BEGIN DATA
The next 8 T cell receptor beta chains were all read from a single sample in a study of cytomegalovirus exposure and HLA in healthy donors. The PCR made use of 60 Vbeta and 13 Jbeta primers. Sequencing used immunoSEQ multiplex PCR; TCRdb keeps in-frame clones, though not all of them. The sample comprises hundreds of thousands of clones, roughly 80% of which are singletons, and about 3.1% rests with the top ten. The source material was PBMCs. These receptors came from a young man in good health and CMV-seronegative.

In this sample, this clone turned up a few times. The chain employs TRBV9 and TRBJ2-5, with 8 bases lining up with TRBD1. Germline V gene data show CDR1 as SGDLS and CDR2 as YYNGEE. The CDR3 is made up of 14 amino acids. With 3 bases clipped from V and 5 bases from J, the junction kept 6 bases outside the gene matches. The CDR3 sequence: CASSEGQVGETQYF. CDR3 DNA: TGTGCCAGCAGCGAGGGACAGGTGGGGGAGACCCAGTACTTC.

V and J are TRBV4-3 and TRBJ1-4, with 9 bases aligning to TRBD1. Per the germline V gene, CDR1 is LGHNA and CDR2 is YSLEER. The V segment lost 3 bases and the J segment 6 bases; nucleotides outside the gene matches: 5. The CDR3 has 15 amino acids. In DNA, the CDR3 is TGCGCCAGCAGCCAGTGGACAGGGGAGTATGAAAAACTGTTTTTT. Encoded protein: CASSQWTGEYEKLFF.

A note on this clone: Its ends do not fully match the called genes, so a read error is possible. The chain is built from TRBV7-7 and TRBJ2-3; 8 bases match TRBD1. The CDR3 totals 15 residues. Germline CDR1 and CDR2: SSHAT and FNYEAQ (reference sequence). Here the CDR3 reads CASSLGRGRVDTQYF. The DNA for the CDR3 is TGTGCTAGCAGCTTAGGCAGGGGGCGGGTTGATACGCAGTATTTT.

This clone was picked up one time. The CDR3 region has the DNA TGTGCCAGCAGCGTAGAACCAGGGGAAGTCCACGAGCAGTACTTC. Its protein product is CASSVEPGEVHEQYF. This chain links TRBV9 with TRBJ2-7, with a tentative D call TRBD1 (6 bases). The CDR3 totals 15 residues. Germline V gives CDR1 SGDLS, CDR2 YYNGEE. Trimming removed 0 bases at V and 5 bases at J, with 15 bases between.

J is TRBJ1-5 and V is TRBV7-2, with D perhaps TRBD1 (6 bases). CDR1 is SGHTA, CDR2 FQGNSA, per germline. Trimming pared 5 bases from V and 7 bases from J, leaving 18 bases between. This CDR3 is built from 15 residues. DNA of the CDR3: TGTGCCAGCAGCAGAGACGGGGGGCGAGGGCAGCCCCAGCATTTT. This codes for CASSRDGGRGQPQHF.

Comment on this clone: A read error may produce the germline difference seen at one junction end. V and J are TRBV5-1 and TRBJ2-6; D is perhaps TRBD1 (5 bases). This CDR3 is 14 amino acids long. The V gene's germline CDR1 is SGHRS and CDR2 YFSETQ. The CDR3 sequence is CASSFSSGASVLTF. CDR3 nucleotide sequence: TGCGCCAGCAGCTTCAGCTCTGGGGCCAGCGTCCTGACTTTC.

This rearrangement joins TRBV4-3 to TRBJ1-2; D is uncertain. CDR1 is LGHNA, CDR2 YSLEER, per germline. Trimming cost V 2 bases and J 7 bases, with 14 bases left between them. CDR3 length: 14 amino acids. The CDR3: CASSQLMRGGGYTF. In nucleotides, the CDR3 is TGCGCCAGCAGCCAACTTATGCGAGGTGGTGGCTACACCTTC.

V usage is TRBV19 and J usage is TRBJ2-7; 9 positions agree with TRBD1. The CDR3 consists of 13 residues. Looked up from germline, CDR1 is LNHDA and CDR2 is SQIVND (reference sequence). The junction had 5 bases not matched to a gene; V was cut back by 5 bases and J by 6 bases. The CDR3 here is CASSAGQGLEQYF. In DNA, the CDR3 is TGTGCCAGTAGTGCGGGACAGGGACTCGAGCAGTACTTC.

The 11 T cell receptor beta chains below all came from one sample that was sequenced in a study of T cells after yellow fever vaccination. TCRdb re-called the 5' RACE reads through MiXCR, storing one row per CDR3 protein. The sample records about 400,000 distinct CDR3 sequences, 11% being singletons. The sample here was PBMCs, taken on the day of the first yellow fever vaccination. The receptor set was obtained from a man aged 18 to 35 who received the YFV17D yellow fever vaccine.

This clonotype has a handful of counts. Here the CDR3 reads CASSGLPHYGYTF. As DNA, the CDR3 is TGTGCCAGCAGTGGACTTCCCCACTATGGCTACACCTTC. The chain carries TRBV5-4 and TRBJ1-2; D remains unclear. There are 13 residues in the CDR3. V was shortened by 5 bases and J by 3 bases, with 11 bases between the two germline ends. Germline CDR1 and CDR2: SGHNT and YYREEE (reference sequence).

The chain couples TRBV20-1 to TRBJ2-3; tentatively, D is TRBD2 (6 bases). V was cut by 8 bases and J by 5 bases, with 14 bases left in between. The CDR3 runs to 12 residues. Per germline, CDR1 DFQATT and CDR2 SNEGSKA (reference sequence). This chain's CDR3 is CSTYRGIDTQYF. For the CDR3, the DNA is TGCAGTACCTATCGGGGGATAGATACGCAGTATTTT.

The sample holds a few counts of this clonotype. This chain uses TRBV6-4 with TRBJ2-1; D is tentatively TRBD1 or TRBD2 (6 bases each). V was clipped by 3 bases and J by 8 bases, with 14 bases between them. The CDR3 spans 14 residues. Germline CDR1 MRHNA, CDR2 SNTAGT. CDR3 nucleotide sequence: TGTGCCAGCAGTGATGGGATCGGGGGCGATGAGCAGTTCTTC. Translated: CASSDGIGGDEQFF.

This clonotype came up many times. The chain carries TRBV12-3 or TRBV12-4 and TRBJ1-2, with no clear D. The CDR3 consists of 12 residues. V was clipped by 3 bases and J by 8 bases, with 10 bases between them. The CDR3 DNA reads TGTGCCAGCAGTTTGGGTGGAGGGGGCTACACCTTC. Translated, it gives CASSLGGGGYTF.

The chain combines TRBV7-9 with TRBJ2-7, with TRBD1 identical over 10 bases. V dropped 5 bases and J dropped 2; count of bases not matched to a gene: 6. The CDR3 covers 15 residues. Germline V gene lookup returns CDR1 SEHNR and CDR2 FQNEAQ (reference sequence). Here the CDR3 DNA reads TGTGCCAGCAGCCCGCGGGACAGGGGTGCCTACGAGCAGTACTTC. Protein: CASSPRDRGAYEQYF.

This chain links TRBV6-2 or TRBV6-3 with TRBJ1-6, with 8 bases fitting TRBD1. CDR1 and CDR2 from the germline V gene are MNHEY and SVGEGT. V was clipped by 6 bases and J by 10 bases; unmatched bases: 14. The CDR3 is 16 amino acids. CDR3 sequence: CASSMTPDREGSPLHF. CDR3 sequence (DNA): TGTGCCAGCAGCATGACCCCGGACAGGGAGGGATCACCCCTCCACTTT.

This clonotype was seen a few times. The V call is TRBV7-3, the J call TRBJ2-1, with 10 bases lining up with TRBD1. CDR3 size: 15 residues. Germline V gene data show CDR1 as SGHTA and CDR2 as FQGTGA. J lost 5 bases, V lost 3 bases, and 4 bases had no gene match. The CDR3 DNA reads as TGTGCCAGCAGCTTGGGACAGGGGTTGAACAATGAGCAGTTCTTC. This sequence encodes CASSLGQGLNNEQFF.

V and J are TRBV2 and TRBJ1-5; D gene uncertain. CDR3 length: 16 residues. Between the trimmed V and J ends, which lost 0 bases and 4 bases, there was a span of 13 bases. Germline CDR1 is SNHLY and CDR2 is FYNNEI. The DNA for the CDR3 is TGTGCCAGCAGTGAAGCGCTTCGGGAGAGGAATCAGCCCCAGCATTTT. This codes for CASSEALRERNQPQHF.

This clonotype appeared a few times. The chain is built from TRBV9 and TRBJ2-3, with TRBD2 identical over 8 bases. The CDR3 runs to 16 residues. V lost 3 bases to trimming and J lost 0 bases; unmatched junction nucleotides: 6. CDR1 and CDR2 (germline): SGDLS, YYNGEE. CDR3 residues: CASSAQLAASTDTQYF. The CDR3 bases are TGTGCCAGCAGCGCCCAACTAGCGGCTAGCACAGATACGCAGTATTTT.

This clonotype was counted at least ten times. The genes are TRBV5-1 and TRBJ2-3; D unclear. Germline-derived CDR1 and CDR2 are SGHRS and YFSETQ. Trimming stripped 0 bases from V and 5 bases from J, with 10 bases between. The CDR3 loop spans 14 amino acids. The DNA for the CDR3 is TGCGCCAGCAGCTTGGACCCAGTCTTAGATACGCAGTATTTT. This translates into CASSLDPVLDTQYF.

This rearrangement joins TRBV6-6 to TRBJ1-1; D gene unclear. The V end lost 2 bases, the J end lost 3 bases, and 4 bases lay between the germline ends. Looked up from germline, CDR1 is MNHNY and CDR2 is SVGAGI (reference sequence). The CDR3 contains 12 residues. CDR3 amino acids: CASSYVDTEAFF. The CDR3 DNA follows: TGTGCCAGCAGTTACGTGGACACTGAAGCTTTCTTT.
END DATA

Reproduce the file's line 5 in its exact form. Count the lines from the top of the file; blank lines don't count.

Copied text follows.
This clone was picked up one time. The CDR3 region has the DNA TGTGCCAGCAGCGTAGAACCAGGGGAAGTCCACGAGCAGTACTTC. Its protein product is CASSVEPGEVHEQYF. This chain links TRBV9 with TRBJ2-7, with a tentative D call TRBD1 (6 bases). The CDR3 totals 15 residues. Germline V gives CDR1 SGDLS, CDR2 YYNGEE. Trimming removed 0 bases at V and 5 bases at J, with 15 bases between.